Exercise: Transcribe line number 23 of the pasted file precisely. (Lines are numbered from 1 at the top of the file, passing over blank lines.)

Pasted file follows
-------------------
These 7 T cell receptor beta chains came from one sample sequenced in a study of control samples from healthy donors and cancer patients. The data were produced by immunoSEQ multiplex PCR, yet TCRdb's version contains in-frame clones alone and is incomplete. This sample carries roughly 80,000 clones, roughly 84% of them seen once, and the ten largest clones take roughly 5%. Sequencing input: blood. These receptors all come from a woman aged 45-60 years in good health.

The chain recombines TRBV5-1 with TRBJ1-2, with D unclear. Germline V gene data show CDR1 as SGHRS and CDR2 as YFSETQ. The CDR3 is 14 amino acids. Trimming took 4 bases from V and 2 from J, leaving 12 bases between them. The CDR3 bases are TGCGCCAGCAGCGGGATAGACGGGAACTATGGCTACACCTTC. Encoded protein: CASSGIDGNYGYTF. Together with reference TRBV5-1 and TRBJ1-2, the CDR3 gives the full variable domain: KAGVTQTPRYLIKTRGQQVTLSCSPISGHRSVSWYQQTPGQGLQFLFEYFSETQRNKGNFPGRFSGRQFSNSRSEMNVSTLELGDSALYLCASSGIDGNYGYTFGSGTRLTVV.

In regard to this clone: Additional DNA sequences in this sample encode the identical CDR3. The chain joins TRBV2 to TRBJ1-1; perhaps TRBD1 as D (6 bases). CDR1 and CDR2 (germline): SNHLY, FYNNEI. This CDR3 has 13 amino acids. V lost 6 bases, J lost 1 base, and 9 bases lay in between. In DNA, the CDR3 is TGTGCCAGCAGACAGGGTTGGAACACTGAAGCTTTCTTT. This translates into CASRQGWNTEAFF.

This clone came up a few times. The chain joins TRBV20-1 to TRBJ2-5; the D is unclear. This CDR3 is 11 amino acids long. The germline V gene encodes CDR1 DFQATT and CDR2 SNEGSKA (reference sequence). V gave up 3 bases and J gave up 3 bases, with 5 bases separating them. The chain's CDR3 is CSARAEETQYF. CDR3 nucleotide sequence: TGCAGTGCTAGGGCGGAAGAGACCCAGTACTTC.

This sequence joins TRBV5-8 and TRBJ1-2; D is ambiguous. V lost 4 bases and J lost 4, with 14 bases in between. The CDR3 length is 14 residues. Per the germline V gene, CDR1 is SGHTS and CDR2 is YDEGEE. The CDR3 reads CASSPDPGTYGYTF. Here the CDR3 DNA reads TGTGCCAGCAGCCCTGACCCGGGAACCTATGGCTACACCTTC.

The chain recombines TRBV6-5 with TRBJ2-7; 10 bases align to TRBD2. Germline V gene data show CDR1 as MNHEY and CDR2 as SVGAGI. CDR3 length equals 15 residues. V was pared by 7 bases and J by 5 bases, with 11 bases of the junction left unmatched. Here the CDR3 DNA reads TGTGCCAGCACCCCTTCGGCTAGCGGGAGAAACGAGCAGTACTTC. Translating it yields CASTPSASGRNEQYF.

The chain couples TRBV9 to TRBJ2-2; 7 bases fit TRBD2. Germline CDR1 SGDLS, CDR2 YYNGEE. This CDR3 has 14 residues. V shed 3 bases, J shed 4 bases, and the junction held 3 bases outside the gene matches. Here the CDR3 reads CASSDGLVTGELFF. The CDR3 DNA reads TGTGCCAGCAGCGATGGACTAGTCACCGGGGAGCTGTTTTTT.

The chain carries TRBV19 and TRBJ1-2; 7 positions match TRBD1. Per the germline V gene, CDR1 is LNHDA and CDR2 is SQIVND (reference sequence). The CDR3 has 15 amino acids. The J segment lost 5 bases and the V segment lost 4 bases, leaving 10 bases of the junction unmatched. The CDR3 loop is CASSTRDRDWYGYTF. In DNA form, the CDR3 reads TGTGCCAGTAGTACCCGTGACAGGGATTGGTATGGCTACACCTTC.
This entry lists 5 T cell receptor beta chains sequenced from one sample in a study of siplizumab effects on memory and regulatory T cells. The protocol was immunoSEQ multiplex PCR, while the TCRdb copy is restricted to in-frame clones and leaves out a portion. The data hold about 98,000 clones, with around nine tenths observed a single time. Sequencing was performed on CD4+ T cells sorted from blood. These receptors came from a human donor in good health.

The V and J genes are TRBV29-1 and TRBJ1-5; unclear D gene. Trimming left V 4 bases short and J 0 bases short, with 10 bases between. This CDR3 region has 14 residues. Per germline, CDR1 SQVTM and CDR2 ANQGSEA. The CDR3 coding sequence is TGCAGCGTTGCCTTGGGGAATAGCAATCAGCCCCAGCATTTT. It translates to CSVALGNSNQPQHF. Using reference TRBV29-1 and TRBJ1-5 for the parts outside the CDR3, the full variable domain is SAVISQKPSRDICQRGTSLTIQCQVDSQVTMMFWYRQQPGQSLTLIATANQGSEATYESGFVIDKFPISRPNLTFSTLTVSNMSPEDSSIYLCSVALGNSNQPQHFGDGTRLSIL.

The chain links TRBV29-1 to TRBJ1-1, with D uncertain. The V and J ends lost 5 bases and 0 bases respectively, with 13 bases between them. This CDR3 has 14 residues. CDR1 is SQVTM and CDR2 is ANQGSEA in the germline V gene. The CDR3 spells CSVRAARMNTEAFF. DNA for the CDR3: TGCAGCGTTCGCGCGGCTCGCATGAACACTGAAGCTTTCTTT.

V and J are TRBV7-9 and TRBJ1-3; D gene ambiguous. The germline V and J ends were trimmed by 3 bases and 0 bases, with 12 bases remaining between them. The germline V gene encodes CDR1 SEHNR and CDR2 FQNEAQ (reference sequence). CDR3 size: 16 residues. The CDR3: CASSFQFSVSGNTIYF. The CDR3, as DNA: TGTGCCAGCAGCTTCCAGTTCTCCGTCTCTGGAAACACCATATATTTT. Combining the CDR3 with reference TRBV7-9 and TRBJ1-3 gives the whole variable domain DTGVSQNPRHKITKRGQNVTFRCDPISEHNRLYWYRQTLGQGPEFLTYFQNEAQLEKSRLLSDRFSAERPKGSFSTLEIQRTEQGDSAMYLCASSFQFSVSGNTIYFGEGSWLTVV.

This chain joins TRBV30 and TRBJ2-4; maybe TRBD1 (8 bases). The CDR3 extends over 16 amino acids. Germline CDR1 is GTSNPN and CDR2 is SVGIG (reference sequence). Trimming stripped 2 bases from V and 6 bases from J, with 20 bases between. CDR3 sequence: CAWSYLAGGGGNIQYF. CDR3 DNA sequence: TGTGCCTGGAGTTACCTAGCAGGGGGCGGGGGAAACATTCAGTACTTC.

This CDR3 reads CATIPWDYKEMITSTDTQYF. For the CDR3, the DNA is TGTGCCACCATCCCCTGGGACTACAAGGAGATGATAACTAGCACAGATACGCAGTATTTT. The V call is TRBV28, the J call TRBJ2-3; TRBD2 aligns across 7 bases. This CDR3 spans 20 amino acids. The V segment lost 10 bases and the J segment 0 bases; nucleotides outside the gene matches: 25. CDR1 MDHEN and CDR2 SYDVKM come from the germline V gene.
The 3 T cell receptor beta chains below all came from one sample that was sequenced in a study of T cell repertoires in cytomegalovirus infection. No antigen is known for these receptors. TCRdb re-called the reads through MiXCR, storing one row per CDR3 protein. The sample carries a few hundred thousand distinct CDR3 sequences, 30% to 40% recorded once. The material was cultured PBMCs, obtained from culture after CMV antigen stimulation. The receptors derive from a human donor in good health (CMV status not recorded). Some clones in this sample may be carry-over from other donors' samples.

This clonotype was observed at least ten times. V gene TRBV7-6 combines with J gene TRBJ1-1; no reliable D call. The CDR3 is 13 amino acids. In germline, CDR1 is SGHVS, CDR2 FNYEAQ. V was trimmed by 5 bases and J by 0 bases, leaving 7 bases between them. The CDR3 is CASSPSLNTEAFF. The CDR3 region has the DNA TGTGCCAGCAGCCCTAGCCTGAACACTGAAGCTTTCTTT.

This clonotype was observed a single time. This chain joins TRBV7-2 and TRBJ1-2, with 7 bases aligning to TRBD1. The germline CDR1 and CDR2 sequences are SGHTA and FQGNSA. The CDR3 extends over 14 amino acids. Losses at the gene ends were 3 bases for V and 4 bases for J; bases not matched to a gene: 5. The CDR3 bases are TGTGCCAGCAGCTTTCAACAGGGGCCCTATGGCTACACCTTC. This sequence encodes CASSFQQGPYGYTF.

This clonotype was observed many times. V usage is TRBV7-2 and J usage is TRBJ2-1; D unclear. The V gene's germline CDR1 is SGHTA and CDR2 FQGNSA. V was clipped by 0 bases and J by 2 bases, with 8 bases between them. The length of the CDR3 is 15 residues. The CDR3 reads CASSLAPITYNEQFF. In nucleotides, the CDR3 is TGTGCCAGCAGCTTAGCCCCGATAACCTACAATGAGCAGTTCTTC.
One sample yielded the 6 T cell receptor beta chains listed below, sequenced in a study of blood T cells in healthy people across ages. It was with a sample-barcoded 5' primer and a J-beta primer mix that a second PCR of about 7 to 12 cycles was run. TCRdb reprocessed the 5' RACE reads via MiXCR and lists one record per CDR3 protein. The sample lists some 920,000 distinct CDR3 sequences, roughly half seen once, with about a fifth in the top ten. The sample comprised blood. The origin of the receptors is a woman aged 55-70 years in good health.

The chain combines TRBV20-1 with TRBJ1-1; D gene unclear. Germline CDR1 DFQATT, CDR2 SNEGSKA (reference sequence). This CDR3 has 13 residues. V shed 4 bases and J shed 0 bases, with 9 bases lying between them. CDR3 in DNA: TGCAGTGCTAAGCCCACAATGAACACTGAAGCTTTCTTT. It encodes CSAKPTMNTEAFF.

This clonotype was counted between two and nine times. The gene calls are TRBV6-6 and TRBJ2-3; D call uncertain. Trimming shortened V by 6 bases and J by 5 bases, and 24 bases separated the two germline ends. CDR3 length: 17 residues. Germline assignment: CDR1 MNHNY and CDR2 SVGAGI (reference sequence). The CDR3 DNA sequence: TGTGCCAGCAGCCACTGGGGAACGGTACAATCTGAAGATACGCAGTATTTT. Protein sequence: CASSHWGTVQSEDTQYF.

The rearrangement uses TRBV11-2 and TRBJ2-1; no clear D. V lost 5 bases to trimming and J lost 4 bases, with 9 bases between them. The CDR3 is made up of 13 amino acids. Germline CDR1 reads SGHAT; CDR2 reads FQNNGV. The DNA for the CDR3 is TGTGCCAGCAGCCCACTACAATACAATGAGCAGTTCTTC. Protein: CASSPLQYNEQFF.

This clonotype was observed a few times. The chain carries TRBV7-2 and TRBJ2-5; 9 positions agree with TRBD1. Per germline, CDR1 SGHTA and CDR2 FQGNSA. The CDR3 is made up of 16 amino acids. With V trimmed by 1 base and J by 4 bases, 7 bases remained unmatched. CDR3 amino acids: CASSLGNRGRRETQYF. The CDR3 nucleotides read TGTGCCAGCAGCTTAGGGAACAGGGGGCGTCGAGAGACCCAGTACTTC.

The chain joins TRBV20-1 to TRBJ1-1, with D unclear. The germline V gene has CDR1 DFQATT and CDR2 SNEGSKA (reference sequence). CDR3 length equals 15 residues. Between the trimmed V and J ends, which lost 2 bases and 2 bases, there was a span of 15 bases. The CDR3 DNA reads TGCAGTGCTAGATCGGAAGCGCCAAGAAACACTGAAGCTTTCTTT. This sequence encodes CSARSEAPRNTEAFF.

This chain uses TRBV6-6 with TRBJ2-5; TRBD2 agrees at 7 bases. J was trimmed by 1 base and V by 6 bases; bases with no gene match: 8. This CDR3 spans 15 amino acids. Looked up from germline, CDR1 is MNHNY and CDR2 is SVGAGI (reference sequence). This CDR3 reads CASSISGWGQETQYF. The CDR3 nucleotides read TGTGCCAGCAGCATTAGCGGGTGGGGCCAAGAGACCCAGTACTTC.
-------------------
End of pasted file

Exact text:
This clonotype was observed a few times. The chain carries TRBV7-2 and TRBJ2-5; 9 positions agree with TRBD1. Per germline, CDR1 SGHTA and CDR2 FQGNSA. The CDR3 is made up of 16 amino acids. With V trimmed by 1 base and J by 4 bases, 7 bases remained unmatched. CDR3 amino acids: CASSLGNRGRRETQYF. The CDR3 nucleotides read TGTGCCAGCAGCTTAGGGAACAGGGGGCGTCGAGAGACCCAGTACTTC.